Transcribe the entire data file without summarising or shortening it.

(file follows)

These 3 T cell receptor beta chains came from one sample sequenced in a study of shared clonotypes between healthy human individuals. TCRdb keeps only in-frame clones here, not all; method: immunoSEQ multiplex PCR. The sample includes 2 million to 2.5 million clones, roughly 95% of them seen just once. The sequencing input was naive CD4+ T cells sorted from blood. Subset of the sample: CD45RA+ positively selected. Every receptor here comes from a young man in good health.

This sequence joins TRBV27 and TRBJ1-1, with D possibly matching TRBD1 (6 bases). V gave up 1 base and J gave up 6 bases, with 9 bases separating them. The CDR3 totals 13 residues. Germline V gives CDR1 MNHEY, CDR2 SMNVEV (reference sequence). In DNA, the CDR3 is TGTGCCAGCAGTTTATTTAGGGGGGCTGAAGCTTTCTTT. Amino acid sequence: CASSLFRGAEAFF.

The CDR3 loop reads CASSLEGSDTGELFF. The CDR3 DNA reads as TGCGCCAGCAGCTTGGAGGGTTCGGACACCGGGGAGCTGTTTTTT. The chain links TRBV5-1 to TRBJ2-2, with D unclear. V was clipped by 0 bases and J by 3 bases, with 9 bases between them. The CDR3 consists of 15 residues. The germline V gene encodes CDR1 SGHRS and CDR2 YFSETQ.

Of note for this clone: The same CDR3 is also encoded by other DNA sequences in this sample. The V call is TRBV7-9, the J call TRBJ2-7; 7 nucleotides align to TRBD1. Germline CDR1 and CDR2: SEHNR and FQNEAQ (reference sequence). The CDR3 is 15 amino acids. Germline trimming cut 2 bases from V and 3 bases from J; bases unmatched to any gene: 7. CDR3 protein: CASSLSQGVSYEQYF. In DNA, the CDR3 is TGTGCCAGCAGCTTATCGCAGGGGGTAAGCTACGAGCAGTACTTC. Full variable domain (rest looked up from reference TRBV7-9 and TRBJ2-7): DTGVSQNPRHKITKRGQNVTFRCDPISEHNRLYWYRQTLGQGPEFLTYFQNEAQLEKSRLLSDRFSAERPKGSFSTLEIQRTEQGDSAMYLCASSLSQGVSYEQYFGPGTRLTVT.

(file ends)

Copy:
These 3 T cell receptor beta chains came from one sample sequenced in a study of shared clonotypes between healthy human individuals. TCRdb keeps only in-frame clones here, not all; method: immunoSEQ multiplex PCR. The sample includes 2 million to 2.5 million clones, roughly 95% of them seen just once. The sequencing input was naive CD4+ T cells sorted from blood. Subset of the sample: CD45RA+ positively selected. Every receptor here comes from a young man in good health.

This sequence joins TRBV27 and TRBJ1-1, with D possibly matching TRBD1 (6 bases). V gave up 1 base and J gave up 6 bases, with 9 bases separating them. The CDR3 totals 13 residues. Germline V gives CDR1 MNHEY, CDR2 SMNVEV (reference sequence). In DNA, the CDR3 is TGTGCCAGCAGTTTATTTAGGGGGGCTGAAGCTTTCTTT. Amino acid sequence: CASSLFRGAEAFF.

The CDR3 loop reads CASSLEGSDTGELFF. The CDR3 DNA reads as TGCGCCAGCAGCTTGGAGGGTTCGGACACCGGGGAGCTGTTTTTT. The chain links TRBV5-1 to TRBJ2-2, with D unclear. V was clipped by 0 bases and J by 3 bases, with 9 bases between them. The CDR3 consists of 15 residues. The germline V gene encodes CDR1 SGHRS and CDR2 YFSETQ.

Of note for this clone: The same CDR3 is also encoded by other DNA sequences in this sample. The V call is TRBV7-9, the J call TRBJ2-7; 7 nucleotides align to TRBD1. Germline CDR1 and CDR2: SEHNR and FQNEAQ (reference sequence). The CDR3 is 15 amino acids. Germline trimming cut 2 bases from V and 3 bases from J; bases unmatched to any gene: 7. CDR3 protein: CASSLSQGVSYEQYF. In DNA, the CDR3 is TGTGCCAGCAGCTTATCGCAGGGGGTAAGCTACGAGCAGTACTTC. Full variable domain (rest looked up from reference TRBV7-9 and TRBJ2-7): DTGVSQNPRHKITKRGQNVTFRCDPISEHNRLYWYRQTLGQGPEFLTYFQNEAQLEKSRLLSDRFSAERPKGSFSTLEIQRTEQGDSAMYLCASSLSQGVSYEQYFGPGTRLTVT.